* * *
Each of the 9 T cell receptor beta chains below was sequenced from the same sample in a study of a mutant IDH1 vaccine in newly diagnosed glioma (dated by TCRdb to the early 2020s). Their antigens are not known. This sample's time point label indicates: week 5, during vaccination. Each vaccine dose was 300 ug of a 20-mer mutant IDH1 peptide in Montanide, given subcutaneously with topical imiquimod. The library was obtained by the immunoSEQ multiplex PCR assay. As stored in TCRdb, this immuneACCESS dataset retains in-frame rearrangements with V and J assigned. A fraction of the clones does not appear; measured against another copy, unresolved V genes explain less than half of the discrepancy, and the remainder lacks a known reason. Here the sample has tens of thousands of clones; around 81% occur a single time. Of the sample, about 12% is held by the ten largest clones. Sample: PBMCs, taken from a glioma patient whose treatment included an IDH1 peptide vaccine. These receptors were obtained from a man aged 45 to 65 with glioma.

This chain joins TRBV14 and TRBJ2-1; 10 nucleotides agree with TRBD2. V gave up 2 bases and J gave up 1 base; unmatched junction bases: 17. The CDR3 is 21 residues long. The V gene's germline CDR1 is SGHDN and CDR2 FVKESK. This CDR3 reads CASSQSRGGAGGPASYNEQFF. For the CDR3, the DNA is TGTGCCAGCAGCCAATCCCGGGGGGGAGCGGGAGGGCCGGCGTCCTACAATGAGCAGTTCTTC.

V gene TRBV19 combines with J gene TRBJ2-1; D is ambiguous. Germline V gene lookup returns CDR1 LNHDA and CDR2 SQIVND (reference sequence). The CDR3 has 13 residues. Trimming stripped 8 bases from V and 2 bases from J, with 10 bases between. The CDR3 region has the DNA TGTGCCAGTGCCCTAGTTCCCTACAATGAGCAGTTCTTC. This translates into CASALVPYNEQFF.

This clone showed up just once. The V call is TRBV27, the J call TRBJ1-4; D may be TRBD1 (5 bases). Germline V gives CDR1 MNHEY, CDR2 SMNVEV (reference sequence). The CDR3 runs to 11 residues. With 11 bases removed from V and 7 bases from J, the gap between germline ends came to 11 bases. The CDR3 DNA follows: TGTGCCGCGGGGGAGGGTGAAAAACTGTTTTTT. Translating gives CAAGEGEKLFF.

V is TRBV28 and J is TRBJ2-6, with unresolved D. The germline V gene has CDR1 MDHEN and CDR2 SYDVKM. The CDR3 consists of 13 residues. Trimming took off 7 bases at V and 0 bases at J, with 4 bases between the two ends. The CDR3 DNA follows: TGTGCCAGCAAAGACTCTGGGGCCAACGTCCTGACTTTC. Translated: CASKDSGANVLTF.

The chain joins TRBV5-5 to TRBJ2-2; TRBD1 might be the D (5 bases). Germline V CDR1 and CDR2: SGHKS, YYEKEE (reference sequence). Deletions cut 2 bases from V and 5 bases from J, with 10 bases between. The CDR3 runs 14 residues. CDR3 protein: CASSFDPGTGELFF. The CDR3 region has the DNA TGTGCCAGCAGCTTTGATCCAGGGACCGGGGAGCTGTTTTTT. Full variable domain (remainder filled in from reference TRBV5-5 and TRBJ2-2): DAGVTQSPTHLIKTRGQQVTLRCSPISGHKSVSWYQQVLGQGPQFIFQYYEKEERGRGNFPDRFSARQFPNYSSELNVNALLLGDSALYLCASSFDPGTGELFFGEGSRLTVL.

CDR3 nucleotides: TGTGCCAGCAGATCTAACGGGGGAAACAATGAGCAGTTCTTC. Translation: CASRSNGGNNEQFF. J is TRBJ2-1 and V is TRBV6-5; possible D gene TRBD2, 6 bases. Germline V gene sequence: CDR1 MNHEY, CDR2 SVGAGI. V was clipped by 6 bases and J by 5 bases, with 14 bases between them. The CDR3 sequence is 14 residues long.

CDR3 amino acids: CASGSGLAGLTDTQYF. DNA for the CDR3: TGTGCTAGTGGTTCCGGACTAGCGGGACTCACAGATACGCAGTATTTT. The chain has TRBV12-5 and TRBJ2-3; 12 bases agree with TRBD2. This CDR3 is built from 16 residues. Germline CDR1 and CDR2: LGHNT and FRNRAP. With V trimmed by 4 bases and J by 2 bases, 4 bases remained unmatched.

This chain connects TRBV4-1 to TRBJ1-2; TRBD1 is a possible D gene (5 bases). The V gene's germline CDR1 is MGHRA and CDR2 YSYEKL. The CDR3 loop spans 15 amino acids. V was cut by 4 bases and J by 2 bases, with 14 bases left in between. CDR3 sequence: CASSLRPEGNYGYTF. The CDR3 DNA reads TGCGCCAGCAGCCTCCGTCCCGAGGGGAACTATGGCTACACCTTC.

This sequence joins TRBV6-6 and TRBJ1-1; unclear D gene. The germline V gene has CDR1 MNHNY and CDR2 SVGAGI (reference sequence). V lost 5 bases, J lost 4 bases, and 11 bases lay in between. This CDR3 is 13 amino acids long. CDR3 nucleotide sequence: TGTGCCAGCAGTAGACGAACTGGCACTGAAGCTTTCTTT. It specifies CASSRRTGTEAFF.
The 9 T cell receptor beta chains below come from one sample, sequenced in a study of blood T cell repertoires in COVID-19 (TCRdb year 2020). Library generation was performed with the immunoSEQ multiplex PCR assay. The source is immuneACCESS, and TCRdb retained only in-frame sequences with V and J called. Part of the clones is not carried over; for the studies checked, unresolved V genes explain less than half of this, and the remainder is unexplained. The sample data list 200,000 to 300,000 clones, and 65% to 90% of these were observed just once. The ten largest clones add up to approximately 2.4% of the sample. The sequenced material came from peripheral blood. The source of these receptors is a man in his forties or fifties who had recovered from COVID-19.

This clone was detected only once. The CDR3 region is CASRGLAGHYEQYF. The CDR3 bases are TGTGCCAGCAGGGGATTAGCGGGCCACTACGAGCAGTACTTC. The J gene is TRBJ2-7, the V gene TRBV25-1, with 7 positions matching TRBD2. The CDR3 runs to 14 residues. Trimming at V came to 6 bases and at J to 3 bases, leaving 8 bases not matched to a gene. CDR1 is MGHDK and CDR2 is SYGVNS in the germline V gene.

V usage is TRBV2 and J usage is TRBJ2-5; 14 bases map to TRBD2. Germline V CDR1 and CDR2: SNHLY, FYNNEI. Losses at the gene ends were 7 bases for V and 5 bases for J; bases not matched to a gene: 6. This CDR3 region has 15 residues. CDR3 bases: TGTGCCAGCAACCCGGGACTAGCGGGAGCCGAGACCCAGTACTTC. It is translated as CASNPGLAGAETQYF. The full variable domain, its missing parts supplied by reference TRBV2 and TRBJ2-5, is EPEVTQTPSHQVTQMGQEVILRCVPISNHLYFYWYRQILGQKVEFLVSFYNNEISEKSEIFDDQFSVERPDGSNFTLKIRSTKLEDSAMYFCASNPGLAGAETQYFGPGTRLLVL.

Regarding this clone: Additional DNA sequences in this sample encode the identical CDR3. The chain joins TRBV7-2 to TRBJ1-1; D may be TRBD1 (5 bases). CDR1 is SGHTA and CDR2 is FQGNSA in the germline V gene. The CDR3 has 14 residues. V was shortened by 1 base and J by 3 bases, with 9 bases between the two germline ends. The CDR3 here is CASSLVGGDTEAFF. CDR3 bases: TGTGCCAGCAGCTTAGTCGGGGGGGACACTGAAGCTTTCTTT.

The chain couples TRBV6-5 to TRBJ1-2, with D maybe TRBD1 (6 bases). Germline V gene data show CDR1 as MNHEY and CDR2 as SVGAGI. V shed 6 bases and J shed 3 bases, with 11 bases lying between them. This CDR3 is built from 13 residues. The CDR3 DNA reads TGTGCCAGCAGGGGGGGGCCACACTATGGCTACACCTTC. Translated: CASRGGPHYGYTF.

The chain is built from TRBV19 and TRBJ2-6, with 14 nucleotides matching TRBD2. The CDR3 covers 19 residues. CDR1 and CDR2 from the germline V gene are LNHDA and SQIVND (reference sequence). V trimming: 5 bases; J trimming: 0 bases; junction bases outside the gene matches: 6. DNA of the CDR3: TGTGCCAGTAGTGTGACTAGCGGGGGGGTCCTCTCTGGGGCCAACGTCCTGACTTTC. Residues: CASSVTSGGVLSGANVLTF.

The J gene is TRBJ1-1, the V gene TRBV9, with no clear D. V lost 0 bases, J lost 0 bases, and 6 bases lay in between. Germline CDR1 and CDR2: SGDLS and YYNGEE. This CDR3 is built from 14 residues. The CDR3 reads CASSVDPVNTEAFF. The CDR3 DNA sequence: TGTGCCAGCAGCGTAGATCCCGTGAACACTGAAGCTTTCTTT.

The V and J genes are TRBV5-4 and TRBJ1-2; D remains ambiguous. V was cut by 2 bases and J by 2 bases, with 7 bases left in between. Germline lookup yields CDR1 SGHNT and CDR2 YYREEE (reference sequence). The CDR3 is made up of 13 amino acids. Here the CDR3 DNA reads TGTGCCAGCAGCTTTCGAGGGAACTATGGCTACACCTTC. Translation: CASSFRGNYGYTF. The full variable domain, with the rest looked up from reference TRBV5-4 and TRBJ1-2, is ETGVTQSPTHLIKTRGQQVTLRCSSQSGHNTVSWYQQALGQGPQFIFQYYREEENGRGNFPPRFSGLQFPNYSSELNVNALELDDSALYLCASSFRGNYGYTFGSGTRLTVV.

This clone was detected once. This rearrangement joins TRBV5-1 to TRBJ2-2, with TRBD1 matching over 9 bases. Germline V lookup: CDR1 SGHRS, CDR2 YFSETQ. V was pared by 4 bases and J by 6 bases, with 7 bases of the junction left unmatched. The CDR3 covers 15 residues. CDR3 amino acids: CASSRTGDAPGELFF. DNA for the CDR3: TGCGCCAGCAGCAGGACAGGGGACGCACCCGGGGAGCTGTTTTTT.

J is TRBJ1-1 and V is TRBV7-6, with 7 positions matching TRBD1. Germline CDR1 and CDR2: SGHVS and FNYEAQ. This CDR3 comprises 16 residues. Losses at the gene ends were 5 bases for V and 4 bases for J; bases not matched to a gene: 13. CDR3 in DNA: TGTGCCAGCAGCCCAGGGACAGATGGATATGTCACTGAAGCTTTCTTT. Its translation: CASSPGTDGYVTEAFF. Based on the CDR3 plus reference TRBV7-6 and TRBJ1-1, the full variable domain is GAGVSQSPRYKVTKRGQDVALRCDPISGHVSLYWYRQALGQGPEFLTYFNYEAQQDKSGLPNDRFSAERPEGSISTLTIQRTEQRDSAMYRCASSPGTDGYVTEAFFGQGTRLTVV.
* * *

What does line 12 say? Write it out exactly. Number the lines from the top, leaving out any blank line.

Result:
This clone was detected only once. The CDR3 region is CASRGLAGHYEQYF. The CDR3 bases are TGTGCCAGCAGGGGATTAGCGGGCCACTACGAGCAGTACTTC. The J gene is TRBJ2-7, the V gene TRBV25-1, with 7 positions matching TRBD2. The CDR3 runs to 14 residues. Trimming at V came to 6 bases and at J to 3 bases, leaving 8 bases not matched to a gene. CDR1 is MGHDK and CDR2 is SYGVNS in the germline V gene.